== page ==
Macrophages Maintain Epithelial Barrier Integrity in the Distal Colon by Limiting the Absorption of Fluids Containing Fungal Products
57 Pages Posted: 8 May 2020 Sneak Peek Status: Under ReviewMore...
The colon is responsible for absorbing fluids. It contains many microorganisms including fungi, which are enriched in its distal segment. The colonic mucosa must thus tightly regulate fluid influx to avoid absorption of fungal metabolites, which can be toxic to epithelial cells and reach the blood circulation, leading to barrier dysfunction and sepsis. How this is achieved remains unknown. Here, we describe a mechanism by which macrophages rapidly check the fluids absorbed through epithelial cells to avoid intoxication of colonocytes. This mechanism relies on a population of distal colon macrophages equipped with "balloon-like" protrusions (BLPs) inserted at the base of epithelial cells. BLPs sample absorbed fluids and stop absorption when fluids contain fungal toxins. Without macrophages or BLPs, epithelial cells keep absorbing fluids containing fungal products, leading to apoptosis and loss of epithelium integrity. These results reveal an unexpected role of macrophages in the maintenance of colon-microbiota interactions in homeostasis.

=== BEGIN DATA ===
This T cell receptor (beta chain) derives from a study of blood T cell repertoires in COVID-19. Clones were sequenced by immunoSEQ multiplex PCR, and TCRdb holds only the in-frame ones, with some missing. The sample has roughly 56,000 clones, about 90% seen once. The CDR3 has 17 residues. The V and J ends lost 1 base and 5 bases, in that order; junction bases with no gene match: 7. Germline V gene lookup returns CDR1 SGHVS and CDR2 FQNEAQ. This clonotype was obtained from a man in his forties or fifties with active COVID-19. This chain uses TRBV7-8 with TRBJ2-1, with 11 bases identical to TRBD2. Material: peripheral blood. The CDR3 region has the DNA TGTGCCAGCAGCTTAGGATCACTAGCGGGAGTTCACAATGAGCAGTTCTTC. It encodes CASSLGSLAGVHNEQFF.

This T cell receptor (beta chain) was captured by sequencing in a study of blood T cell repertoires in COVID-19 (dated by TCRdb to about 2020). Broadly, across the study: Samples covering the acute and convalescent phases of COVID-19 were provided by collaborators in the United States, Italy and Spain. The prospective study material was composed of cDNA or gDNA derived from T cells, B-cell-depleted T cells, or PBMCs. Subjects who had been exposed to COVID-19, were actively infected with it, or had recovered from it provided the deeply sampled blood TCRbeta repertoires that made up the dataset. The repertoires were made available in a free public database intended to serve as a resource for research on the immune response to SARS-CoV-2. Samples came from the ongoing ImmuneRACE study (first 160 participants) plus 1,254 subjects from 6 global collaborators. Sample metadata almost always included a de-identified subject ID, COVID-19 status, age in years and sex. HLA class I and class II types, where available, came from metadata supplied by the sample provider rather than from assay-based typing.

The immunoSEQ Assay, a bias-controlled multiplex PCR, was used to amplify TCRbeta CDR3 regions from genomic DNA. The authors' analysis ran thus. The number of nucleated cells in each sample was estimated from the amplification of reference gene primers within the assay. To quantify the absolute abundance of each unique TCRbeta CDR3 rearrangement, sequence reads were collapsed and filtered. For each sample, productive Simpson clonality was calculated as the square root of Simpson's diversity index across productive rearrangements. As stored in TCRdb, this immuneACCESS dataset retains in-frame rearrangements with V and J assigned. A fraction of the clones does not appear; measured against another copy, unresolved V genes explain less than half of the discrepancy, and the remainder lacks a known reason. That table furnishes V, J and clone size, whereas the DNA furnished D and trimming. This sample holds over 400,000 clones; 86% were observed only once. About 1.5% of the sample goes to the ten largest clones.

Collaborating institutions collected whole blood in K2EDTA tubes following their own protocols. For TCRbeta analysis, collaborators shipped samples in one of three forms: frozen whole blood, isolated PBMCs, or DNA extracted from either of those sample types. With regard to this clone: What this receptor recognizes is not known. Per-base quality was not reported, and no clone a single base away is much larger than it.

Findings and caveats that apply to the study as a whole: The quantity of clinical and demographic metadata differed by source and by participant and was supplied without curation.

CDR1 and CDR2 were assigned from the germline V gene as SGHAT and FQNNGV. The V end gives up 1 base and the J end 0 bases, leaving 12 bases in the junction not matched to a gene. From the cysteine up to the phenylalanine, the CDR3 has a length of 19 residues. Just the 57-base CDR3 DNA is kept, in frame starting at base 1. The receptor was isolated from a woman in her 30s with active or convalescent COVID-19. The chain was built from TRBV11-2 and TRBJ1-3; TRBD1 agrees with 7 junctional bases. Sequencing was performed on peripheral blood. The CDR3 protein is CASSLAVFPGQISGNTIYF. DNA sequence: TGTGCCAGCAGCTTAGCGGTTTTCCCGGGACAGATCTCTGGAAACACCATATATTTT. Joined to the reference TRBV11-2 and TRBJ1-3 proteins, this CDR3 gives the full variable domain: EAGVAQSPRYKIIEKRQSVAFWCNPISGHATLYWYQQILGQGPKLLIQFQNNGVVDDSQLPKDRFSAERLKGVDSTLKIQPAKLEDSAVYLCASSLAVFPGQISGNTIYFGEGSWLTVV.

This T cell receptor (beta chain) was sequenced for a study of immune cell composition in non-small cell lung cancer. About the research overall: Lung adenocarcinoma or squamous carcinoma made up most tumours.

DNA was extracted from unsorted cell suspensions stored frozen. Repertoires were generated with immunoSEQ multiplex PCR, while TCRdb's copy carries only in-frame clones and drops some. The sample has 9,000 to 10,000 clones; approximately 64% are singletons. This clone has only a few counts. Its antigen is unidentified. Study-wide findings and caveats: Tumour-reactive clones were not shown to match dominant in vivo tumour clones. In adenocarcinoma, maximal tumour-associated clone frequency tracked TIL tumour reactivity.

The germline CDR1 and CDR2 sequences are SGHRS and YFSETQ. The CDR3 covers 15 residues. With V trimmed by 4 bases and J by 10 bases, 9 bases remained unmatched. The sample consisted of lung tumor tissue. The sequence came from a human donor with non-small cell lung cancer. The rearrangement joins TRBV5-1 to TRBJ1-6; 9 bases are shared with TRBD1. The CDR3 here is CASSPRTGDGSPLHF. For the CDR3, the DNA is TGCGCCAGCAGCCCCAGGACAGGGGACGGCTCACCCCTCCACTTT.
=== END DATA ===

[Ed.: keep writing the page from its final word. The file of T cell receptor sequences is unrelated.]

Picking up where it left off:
Keywords: macrophages, gut, epithelium integrity, microbiota, fluid absorption, protrusions
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